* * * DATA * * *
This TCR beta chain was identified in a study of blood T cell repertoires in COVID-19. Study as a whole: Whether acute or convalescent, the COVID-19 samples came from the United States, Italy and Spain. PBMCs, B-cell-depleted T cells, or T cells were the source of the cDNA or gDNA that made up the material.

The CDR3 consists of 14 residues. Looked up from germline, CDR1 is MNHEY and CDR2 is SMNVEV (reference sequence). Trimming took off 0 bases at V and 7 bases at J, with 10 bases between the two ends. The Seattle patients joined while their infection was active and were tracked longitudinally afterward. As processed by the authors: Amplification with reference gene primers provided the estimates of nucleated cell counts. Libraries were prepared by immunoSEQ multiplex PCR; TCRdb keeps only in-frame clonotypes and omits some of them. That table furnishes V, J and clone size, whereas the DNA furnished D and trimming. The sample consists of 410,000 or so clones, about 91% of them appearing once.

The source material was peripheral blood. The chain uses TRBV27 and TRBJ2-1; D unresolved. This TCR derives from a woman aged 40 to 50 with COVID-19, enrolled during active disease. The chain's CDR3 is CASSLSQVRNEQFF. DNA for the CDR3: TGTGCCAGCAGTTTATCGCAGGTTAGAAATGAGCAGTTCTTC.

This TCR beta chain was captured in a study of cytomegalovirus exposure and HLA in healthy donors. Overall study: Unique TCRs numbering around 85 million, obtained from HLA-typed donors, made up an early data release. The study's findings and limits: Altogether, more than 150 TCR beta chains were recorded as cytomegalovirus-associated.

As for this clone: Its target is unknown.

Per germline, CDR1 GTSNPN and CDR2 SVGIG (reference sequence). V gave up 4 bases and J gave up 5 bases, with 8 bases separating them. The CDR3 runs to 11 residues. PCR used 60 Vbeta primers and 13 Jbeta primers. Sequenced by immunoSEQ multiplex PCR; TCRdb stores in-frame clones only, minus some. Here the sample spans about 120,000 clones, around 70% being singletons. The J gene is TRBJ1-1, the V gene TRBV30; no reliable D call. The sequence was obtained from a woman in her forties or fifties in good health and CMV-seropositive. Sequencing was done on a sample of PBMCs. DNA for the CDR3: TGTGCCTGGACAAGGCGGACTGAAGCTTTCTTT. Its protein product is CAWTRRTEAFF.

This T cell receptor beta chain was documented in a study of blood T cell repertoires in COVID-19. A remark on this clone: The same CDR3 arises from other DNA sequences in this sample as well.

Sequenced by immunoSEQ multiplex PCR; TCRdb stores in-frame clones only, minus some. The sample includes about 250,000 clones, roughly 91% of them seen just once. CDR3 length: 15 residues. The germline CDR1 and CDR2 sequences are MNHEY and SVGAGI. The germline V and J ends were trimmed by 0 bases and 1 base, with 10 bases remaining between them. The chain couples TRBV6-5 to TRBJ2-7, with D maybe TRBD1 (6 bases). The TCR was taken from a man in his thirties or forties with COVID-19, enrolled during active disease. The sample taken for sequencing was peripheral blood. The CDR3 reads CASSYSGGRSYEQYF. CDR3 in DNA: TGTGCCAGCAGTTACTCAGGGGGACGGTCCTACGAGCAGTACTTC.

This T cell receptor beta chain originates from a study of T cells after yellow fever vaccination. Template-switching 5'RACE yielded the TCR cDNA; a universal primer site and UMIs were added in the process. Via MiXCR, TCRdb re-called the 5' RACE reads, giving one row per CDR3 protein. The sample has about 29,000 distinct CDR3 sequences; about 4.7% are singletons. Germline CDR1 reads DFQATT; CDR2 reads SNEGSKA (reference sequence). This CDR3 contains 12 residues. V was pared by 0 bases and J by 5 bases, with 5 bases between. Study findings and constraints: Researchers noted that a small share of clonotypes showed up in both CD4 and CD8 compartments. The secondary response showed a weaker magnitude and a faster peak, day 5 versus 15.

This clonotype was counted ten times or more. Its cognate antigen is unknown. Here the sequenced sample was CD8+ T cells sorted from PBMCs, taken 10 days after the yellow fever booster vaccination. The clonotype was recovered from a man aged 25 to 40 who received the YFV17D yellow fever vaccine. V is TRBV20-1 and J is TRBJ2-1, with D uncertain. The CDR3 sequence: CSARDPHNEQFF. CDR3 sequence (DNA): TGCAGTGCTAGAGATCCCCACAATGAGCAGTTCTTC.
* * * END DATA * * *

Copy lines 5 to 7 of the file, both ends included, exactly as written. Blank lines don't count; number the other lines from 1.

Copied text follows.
As for this clone: Its target is unknown.

Per germline, CDR1 GTSNPN and CDR2 SVGIG (reference sequence). V gave up 4 bases and J gave up 5 bases, with 8 bases separating them. The CDR3 runs to 11 residues. PCR used 60 Vbeta primers and 13 Jbeta primers. Sequenced by immunoSEQ multiplex PCR; TCRdb stores in-frame clones only, minus some. Here the sample spans about 120,000 clones, around 70% being singletons. The J gene is TRBJ1-1, the V gene TRBV30; no reliable D call. The sequence was obtained from a woman in her forties or fifties in good health and CMV-seropositive. Sequencing was done on a sample of PBMCs. DNA for the CDR3: TGTGCCTGGACAAGGCGGACTGAAGCTTTCTTT. Its protein product is CAWTRRTEAFF.

This T cell receptor beta chain was documented in a study of blood T cell repertoires in COVID-19. A remark on this clone: The same CDR3 arises from other DNA sequences in this sample as well.